· Wheat sequencing: a team of UK researchers, funded by BBSRC, released the first sequence coverage of the expressed wheat genome in 2010. The release is a step towards a fully annotated genome and makes a significant contribution to efforts to support global food security and to increase the competitiveness of UK farming.

· BBSRC’s Advanced Training Partnership scheme, with up to £15M funding over five years, will support the development and delivery of postgraduate training for the agriculture and food industries through partnerships between consortia of organisations.

· LINK: BBSRC continues to invest in the LINK scheme and has funded over £5M in recent years in partnership with industry to address problems across the food chain.

· Food safety: As part of the UK government’s Campylobacter strategy BBSRC has recently invested over £3M with Defra and FSA in a series of joint initiatives to tackle the leading cause of food-borne disease in the UK.

· Crop Improvement Research Club: funding of £6M (plus £0.5M from the Scottish Government and £0.5M in subscriptions from 14 company members of the club) for industry-relevant research on wheat, barley and oilseed rape for food and animal feed uses, with crop quality and productivity as high priority topics.

· The Sustainable Agriculture and Food Platform, led by the Technology Strategy Board, with support from BBSRC and Defra, will see investment of up to £75M to support the development of new technologies that will increase food productivity, while decreasing the environmental impact of the food and farming industries.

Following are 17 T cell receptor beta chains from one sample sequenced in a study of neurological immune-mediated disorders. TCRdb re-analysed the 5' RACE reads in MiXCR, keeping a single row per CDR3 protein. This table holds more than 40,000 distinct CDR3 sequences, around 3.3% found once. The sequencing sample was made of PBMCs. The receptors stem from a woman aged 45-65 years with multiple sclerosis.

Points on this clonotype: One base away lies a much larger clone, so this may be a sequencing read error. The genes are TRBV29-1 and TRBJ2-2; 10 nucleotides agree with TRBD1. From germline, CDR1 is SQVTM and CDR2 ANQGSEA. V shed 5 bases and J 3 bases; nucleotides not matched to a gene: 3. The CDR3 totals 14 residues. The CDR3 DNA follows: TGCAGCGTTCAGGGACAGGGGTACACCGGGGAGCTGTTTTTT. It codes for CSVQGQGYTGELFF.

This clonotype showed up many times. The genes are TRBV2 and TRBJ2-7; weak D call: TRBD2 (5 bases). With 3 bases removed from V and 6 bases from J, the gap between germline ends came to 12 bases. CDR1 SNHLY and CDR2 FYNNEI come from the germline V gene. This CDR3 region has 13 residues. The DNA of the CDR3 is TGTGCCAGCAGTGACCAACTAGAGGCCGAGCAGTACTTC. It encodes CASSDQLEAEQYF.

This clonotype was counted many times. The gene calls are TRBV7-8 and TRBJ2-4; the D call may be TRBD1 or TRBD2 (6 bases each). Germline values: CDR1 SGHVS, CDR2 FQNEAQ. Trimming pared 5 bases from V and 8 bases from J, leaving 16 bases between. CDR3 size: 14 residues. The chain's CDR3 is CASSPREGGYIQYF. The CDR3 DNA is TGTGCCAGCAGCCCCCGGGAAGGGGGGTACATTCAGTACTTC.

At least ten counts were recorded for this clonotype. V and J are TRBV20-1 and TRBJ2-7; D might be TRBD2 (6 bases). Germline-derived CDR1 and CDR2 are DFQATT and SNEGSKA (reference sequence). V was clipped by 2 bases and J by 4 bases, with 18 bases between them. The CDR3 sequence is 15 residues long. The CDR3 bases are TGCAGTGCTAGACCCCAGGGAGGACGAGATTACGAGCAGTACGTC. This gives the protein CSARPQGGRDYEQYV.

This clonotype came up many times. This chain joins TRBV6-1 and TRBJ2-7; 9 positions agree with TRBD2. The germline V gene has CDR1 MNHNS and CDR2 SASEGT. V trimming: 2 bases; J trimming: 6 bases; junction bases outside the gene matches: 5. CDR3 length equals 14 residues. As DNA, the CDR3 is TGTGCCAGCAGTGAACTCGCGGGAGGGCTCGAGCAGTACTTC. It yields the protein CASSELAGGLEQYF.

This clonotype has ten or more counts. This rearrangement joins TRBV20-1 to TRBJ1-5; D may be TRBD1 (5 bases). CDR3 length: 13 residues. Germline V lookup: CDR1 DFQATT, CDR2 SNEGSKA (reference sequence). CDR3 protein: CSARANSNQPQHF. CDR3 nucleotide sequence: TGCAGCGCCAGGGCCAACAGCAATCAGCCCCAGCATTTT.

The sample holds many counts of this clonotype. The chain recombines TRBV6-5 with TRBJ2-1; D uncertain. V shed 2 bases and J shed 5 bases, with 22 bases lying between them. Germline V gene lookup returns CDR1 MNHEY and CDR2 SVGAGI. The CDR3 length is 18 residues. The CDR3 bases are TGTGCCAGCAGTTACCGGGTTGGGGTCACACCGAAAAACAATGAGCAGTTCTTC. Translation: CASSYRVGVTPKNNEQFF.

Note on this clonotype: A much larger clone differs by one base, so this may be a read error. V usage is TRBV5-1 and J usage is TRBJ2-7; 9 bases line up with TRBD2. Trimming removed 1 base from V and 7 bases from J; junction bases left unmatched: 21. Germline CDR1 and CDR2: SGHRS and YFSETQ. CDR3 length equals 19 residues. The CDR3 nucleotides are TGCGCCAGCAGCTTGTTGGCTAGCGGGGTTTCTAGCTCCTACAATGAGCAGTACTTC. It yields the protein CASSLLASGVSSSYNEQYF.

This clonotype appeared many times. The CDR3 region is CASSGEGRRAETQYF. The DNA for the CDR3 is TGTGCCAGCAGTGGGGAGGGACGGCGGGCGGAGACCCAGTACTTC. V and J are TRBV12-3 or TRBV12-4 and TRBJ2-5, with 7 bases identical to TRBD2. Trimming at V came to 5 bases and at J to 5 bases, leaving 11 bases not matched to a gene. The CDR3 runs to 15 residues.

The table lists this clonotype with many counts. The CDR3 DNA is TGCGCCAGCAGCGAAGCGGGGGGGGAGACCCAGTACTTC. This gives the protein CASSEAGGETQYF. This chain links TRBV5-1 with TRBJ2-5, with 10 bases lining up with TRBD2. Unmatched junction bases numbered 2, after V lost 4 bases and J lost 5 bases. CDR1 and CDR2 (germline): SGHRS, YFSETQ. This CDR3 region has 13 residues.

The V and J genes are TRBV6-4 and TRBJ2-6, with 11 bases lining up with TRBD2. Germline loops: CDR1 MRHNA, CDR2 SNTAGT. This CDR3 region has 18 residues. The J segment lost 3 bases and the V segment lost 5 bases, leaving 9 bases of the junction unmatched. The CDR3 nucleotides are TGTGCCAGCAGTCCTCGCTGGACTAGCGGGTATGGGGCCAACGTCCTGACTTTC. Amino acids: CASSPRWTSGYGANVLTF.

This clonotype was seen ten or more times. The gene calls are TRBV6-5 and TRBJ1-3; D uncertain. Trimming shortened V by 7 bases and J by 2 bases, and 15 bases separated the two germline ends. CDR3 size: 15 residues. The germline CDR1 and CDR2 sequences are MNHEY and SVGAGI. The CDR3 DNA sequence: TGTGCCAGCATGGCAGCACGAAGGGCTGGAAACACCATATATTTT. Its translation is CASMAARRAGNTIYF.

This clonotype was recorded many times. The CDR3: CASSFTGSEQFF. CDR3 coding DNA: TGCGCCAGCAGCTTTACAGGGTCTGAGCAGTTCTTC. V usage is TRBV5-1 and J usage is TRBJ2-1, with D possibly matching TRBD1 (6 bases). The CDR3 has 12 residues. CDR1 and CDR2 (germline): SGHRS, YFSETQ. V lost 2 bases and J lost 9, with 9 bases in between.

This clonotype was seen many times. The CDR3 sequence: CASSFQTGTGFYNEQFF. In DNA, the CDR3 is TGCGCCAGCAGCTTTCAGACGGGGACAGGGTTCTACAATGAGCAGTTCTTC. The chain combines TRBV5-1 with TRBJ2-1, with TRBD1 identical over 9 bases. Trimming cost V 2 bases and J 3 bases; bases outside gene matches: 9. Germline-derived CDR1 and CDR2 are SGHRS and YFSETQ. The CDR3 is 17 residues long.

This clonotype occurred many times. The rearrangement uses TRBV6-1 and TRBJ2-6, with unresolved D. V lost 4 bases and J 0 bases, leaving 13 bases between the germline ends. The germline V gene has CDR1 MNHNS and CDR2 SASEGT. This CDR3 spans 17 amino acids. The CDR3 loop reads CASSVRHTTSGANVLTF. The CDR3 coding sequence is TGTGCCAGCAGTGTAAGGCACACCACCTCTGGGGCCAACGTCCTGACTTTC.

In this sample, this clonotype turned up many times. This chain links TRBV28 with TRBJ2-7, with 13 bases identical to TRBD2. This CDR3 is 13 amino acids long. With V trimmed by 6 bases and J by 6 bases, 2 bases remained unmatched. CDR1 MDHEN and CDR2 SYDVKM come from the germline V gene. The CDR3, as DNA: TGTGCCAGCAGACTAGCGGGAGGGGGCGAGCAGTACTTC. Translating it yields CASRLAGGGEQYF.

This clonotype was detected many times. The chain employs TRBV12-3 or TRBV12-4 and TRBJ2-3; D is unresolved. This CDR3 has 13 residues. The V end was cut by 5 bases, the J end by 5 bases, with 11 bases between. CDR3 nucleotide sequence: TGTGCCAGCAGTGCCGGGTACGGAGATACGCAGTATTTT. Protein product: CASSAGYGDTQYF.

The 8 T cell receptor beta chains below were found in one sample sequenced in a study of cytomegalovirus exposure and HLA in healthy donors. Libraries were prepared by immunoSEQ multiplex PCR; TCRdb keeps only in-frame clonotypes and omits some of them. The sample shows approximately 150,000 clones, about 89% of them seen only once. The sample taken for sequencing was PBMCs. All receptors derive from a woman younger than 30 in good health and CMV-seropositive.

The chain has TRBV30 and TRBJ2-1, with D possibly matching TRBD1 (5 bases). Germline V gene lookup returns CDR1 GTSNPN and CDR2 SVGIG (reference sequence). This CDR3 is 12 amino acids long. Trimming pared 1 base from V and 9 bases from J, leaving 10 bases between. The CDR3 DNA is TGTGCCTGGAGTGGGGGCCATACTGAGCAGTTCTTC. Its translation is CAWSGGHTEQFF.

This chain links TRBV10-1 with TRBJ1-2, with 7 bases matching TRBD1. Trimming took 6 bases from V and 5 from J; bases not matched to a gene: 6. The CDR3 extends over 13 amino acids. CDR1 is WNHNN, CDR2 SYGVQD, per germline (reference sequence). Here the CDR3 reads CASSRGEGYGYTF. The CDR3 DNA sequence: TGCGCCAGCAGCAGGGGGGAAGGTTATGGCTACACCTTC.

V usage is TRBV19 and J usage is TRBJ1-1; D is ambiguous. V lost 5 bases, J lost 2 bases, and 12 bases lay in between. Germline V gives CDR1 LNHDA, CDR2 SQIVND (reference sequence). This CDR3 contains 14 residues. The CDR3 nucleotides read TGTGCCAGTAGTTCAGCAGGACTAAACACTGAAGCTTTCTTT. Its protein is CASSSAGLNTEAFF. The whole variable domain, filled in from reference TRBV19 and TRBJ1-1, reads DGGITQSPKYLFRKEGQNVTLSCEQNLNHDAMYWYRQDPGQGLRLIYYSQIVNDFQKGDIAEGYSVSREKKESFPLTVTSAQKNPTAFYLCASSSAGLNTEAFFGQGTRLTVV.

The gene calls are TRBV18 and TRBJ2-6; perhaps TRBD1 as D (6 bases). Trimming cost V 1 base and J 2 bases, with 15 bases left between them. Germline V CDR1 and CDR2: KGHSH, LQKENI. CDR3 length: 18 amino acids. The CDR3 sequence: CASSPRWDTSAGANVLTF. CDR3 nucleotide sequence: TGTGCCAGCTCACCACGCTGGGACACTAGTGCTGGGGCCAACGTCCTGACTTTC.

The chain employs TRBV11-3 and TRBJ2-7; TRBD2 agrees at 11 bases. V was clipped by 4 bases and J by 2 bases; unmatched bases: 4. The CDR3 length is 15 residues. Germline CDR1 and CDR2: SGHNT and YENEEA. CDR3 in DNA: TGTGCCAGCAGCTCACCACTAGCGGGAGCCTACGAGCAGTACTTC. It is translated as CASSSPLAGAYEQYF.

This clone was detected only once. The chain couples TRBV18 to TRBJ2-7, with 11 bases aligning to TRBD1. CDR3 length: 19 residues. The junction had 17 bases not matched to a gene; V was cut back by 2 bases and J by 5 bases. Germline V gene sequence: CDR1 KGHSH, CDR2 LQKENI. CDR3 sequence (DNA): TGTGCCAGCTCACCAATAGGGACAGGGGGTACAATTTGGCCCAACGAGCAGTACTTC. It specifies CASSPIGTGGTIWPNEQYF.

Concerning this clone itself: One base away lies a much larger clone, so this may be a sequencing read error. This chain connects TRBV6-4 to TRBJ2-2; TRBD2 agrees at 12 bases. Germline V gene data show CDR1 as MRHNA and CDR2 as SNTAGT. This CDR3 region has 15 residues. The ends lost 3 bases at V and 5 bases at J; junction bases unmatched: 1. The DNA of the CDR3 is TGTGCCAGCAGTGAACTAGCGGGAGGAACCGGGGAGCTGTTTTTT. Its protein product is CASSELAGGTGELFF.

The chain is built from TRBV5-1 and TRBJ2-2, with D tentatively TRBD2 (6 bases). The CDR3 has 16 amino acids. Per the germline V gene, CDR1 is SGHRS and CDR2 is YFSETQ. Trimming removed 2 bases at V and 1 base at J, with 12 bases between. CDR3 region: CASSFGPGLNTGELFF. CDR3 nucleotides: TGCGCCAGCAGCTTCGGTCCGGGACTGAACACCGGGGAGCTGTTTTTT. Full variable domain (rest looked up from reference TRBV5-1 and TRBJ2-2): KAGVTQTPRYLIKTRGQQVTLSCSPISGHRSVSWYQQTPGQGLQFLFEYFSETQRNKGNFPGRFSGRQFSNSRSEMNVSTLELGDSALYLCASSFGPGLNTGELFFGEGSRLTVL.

· North Wyke Farm Platform: BBSRC has recently invested over £1M in an experimental "farm platform" for sustainable agriculture research at the North Wyke site of Rothamsted Research.

Other relevant NERC investments

16. NERC is the primary UK funding agency for all research, training and knowledge exchange in environmental sciences. Biodiversity, Climate science, and Sustainable use of natural resources are three of NERC’s seven strategic science themes that direct research which contributes significantly to the knowledge-base useful to sustainable food production. NERC has a number of research centres [15] , collaborative centres and other service and facilities providers which play a leading role in delivering the science to understand environmental impact of change within systems. NERC has recently invested in a number of research programmes which either directly or indirectly consider food production systems and the ecosystem goods and services supporting these systems:

17. NERC has been the principal sponsor of the "Global Environmental Change and Food Systems" project (GECAFS) [16] which has significantly boosted the food systems approach to food security in the context of global change. ESRC has also made a significant contribution.

18. NERC has recently invested in a number of research programmes which either directly or indirectly consider food production systems and the ecosystem goods and services supporting these systems. Relevant examples are listed below: